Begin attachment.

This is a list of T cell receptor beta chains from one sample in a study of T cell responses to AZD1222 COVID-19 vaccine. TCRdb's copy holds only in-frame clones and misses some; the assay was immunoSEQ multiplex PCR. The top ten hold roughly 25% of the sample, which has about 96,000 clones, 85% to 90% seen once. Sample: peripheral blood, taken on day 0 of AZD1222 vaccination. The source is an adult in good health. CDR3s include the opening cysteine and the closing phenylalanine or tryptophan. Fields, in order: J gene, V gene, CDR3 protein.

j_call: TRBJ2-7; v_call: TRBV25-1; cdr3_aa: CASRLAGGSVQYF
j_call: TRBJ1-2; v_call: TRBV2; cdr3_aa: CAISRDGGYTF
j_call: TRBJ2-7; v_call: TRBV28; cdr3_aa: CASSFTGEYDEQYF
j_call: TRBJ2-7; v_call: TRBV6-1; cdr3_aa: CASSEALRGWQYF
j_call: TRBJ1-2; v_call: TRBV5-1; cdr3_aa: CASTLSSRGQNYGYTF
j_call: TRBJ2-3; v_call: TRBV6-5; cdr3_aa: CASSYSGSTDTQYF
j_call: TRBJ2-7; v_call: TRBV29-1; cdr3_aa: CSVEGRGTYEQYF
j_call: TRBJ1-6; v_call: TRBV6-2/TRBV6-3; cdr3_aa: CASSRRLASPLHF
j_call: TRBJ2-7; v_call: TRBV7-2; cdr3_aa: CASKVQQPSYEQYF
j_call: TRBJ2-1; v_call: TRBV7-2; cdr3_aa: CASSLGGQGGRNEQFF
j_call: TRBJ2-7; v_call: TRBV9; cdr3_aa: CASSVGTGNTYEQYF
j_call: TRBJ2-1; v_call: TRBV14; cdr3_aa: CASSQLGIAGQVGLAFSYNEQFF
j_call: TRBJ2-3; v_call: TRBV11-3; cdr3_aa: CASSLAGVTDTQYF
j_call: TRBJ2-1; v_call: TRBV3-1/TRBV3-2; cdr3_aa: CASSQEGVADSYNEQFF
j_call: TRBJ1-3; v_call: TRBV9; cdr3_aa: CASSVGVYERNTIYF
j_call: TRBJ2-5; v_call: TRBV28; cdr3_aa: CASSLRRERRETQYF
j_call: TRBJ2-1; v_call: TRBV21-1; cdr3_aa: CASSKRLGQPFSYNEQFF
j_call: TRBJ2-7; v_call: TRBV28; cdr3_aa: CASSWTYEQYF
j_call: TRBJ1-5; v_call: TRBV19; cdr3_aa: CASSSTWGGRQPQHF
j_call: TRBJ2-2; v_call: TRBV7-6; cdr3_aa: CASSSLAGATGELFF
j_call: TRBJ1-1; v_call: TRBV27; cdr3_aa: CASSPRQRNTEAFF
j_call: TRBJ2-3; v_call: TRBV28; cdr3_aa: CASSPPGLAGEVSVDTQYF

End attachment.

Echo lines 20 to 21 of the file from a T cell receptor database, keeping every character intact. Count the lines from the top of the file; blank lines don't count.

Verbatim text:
j_call: TRBJ1-5; v_call: TRBV19; cdr3_aa: CASSSTWGGRQPQHF
j_call: TRBJ2-2; v_call: TRBV7-6; cdr3_aa: CASSSLAGATGELFF